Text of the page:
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GMRS / FRS - Discussions related to GMRS (General Mobile Radio Service) and FRS (Family Radio Service) communications

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  #21 (permalink)  
Old 09-29-2013, 8:30 PM
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Originally Posted by dksac2 View Post
If you just use the top 7 Interstitial GMRS channels at a home station, are you considered a small GMRS station restricted to 15 watts erp or can you use up to 50 watts and if so, what are the antenna restrictions. The small station limits you to a 20' antenna or 20' above a tree, but not your home.
The interstitial channels shared by FRS & GMRS are channels 1 through 7. Power is limited to 500 mw in FRS, or 5 w in GMRS. I believe 15 w ERP is not allowed in those channels, you'd have to tune to channels 15 to 22 for that amount of ERP power. Actually, you could ratchet it up to 50 w for a base station and 15 w for a mobile station.
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Old 10-01-2013, 4:21 PM
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Thanks, channels 15 to 22 is what I'm referring to. It would only be if things went south and then I'd be on a 2 meter controlled ARES/RACES net, but it is always a good idea to monitor all frequencies and be able to reach others who may be in trouble who are not amateurs. There is a big GMRS EMCOMM group where I live.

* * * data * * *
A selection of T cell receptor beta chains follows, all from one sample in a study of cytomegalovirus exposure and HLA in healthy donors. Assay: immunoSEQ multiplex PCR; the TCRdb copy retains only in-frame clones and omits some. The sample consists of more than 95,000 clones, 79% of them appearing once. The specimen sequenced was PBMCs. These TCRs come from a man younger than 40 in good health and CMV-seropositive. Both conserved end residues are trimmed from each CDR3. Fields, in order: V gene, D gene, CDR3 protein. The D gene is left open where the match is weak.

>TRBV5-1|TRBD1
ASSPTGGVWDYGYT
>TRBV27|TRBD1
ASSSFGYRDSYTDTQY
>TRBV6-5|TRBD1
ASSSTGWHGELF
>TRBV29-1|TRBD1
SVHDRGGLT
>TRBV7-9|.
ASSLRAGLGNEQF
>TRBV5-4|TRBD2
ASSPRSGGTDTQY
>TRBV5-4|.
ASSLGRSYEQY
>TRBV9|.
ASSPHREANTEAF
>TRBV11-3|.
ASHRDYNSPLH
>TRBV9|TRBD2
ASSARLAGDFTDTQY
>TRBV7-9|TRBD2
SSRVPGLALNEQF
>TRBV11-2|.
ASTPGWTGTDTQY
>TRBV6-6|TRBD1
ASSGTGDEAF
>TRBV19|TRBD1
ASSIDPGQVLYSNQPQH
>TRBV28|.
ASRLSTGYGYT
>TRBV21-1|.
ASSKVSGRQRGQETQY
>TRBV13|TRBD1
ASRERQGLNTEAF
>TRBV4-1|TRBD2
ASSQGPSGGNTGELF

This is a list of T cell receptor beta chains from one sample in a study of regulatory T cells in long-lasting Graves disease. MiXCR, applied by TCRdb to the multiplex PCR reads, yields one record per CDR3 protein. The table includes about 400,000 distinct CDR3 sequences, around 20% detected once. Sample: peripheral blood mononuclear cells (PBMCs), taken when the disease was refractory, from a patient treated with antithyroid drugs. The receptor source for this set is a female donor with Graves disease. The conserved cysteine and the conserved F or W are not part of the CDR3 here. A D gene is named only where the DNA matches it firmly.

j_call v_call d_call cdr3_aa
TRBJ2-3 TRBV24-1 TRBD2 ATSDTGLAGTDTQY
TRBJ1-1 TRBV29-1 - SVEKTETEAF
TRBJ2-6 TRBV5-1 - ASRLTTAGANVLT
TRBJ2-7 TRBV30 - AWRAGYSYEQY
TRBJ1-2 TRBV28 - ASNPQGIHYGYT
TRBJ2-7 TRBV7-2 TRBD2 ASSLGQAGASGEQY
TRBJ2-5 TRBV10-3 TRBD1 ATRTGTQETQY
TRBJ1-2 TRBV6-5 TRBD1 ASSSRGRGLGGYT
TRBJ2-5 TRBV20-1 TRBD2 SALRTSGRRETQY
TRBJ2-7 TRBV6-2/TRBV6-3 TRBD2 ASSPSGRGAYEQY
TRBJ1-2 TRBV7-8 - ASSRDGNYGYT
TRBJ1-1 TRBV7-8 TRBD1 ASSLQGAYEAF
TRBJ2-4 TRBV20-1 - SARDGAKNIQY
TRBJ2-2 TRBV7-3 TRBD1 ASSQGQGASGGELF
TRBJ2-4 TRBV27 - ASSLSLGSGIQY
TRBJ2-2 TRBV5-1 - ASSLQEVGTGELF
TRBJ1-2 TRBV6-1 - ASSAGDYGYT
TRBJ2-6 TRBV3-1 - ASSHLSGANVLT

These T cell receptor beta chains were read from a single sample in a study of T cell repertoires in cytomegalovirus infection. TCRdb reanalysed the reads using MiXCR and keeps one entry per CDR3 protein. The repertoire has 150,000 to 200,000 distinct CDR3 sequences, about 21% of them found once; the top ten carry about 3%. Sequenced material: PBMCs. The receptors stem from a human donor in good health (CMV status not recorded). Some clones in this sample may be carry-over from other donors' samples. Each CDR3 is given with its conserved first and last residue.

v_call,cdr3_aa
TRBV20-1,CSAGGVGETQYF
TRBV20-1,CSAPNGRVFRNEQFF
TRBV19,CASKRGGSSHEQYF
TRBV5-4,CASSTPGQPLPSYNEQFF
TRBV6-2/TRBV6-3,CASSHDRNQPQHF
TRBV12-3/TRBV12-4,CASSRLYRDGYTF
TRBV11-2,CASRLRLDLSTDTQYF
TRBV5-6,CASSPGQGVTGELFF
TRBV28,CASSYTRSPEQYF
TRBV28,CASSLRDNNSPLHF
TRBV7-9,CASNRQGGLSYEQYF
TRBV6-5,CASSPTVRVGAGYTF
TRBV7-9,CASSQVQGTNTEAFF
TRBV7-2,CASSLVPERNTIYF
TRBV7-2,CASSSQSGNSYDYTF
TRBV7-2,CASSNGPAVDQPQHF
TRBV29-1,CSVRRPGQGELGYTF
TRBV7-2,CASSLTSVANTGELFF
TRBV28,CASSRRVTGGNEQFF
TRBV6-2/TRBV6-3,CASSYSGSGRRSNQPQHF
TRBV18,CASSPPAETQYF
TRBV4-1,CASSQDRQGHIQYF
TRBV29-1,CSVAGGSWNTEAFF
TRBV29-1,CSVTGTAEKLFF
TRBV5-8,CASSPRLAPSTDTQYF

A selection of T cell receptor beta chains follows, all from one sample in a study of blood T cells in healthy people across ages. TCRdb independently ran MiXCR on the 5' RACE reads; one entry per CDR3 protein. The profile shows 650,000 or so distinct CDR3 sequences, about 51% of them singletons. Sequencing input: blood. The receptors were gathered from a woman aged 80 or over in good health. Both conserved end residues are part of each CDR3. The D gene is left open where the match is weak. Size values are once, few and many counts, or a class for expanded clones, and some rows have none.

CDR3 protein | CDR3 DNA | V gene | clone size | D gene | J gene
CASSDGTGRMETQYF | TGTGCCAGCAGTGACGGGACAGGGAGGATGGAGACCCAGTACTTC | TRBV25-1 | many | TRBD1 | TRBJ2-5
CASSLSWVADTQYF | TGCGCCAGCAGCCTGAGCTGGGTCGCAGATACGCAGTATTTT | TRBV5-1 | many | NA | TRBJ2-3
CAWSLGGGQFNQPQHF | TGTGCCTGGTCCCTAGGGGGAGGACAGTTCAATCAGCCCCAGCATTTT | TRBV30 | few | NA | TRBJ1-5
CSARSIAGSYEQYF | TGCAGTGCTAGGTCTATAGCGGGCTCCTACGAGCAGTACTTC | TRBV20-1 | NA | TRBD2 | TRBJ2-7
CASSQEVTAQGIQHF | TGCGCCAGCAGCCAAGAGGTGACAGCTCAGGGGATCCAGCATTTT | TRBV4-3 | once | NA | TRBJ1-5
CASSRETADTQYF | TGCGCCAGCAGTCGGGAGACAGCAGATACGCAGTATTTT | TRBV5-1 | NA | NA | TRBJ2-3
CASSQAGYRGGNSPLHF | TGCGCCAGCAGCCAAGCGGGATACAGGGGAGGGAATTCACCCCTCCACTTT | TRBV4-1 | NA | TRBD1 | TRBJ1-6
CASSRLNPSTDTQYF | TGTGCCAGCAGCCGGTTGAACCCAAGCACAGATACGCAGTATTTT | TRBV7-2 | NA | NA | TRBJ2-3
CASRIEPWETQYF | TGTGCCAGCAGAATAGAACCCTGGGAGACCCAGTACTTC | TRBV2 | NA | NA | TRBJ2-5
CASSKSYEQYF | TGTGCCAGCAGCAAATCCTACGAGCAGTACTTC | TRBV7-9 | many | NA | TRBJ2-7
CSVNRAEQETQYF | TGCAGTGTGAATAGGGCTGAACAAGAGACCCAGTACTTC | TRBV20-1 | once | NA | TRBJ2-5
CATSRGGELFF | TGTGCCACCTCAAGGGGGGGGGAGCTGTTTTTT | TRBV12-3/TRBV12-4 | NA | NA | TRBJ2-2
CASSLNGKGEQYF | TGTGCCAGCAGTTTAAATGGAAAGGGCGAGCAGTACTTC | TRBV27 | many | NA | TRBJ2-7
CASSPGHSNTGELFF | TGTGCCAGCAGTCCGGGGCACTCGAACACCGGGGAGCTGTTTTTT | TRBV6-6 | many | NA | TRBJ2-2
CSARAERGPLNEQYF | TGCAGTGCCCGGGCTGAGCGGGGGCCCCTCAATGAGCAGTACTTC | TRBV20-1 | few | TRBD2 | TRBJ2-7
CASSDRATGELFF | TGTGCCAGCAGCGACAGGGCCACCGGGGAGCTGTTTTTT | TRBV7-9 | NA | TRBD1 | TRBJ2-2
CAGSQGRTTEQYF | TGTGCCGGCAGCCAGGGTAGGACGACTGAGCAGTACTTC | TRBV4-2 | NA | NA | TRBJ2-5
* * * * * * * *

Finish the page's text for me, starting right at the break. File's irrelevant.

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Old 10-04-2013, 8:37 AM
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On channels 1-7, the radio you are using will determine what rules you must follow. IIRC, some of the hybrid radios were capable of more than 0.5 watts (500 milliwatts) on those seven channels. If so, then you must follow the GMRS rules, even if you use the low power option, as an FRS radio cannot be capable of greater than 500 milliwatts ERP. (Also, although I'm unaware of any bubblepack radios with a detachable antenna, if the antenna is capable of detaching from the radio, you must follow the GMRS rules, as FRS radios are prohibited from having a detachable antenna.)

And I'd like to know where people keep getting this 15 watt ERP limit from? FRS radios have a 0.5 watt (500 milliwatt) ERP limit on all 14 FRS channels. GMRS radios have a 5 watt ERP limit when using channels 1-7, regardless if it's a handheld, mobile, or small base station. On channels 15-22 (462.550, .575, .600, etc) you can use up to 50 watts transmitted power output, whatever your radio make & model is capable of, with no ERP limit.
Edit: Are you referring to the archaic Fixed Stations? They had some severe restrictions imposed upon them. They were prohibited from being located within any large urban area; they were restricted to using a directional antenna with a minimum 15 decibel front-to-back ratio; were limited to 15 watts TPO; and lastly, were only allowed to communicate with another fixed station.
What were fixed stations used for? Base stations were not allowed to talk to each other. If you had a need to talk house-to-house across town, (assuming your town wasn't a part of a large urban area as defined by the FCC in Appendix B) you had to license them as fixed stations. (If you go back about 15 years, you'll see them referred to at 95.21(b), 95.29(g), 95.47, 95.49 and 95.61.)
Bottom line, don't worry about fixed stations, or the 15 watt ERP limit. It will not affect you.

Last edited by KB7MIB; 10-04-2013 at 9:47 AM..
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Old 10-04-2013, 9:03 AM
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Quote: